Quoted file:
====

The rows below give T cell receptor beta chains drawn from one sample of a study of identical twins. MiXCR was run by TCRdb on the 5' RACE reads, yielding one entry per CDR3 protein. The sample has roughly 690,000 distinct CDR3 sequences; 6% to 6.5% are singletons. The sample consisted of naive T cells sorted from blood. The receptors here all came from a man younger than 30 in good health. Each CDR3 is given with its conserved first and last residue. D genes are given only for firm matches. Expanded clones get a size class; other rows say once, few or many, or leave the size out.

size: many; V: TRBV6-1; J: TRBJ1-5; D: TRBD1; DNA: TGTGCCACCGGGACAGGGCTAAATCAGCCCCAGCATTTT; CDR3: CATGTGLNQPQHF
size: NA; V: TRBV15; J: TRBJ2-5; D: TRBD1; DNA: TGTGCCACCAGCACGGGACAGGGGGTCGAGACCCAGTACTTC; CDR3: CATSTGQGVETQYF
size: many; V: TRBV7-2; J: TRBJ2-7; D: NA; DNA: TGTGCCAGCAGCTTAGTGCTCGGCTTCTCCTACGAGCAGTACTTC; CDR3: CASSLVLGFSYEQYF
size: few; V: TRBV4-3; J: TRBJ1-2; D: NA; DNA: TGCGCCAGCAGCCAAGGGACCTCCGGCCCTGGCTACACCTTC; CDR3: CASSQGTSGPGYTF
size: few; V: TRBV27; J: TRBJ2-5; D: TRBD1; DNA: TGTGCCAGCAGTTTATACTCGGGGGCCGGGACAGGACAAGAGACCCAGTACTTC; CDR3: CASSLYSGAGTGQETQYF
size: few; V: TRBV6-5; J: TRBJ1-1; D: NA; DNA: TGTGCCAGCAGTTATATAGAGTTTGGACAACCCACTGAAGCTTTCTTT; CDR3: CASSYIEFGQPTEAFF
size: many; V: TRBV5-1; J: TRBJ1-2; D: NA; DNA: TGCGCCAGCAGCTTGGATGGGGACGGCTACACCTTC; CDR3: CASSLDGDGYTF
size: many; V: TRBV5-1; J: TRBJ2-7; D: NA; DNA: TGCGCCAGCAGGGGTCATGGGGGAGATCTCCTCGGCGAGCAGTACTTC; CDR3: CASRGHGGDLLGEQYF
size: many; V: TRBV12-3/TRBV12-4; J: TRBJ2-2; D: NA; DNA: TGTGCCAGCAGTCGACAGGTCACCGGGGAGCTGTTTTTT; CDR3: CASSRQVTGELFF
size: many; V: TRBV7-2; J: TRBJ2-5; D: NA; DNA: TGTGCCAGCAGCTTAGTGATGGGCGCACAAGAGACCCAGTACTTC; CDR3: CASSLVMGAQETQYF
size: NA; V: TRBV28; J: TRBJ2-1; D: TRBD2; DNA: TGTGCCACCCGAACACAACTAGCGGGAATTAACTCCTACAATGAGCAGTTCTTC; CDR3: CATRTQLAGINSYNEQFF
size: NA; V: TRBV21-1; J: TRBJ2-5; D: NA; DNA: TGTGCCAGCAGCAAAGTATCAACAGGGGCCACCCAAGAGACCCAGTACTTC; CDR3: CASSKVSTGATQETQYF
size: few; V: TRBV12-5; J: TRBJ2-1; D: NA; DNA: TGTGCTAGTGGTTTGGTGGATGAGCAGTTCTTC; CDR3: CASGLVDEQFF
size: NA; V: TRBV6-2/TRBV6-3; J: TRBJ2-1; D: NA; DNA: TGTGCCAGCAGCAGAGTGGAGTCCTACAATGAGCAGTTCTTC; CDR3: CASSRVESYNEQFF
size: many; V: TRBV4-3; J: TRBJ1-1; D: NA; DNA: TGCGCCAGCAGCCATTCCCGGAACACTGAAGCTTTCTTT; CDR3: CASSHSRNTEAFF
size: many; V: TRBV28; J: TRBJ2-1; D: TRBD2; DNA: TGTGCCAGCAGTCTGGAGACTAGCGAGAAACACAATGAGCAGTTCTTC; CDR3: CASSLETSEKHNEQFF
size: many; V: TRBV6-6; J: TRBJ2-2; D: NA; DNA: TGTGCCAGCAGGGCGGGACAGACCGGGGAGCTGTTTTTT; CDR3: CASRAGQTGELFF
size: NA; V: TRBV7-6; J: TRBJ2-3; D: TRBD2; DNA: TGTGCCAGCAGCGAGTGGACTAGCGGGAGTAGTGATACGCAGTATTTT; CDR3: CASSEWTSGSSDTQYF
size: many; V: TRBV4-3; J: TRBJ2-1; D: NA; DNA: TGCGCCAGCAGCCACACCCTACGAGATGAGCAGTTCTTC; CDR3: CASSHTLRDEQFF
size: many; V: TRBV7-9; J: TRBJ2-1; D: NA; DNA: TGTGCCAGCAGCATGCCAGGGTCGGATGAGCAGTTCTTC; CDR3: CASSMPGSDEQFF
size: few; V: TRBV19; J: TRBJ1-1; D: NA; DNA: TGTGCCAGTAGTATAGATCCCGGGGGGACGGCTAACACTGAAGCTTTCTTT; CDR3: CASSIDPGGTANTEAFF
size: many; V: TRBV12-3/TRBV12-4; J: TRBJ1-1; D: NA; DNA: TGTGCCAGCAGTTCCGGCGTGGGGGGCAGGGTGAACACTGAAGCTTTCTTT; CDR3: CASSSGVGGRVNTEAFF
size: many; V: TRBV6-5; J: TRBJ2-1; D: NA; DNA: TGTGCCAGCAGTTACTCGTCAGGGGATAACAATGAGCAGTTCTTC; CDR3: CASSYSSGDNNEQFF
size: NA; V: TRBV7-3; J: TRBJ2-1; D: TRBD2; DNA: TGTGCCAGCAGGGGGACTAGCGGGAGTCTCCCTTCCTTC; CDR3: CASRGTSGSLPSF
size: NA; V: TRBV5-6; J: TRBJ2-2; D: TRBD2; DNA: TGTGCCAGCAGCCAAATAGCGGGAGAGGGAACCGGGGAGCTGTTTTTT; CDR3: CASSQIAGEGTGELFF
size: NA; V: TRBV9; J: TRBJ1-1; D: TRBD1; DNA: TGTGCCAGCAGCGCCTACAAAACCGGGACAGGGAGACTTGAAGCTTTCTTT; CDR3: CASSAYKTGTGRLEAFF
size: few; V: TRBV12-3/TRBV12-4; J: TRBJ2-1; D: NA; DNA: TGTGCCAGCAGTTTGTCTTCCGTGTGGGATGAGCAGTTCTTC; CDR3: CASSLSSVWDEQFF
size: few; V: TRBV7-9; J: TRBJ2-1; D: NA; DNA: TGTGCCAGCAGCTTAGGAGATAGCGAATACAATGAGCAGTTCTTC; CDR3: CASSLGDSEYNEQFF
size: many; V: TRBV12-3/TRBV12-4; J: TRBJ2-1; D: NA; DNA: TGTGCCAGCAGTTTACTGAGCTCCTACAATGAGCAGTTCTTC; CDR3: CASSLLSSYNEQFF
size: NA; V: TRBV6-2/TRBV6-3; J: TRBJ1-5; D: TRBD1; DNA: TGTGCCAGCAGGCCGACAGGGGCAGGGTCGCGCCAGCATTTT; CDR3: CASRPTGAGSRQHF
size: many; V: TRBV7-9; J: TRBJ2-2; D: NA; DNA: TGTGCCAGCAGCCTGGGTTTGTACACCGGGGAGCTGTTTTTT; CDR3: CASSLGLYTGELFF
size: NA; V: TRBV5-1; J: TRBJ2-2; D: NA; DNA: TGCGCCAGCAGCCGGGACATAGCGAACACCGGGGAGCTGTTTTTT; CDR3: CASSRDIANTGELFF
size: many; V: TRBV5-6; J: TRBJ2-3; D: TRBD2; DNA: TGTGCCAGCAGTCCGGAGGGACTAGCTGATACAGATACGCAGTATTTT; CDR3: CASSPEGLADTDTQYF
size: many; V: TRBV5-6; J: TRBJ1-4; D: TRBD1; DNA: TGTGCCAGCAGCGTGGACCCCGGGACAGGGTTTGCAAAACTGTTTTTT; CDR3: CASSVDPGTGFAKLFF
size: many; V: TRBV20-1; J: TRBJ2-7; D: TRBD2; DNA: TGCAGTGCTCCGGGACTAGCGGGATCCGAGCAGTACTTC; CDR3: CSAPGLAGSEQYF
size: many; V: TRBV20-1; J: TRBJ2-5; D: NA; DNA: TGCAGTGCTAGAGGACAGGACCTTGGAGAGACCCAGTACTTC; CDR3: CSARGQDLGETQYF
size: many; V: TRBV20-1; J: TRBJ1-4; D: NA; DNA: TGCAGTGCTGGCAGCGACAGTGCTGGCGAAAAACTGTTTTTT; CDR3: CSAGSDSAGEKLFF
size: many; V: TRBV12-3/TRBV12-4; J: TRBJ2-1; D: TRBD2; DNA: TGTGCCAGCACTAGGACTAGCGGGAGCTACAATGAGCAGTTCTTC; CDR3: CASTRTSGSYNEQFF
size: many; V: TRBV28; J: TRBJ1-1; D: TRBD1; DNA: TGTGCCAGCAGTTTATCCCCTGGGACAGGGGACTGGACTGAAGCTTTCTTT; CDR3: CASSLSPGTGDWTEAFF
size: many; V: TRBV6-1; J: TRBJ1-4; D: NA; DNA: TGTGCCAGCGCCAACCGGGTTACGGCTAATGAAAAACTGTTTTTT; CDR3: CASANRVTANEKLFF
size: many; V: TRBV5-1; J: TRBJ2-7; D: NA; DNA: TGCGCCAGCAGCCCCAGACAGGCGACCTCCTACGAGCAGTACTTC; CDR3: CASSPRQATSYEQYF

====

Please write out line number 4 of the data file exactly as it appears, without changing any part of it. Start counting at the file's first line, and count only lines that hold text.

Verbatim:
size: many; V: TRBV7-2; J: TRBJ2-7; D: NA; DNA: TGTGCCAGCAGCTTAGTGCTCGGCTTCTCCTACGAGCAGTACTTC; CDR3: CASSLVLGFSYEQYF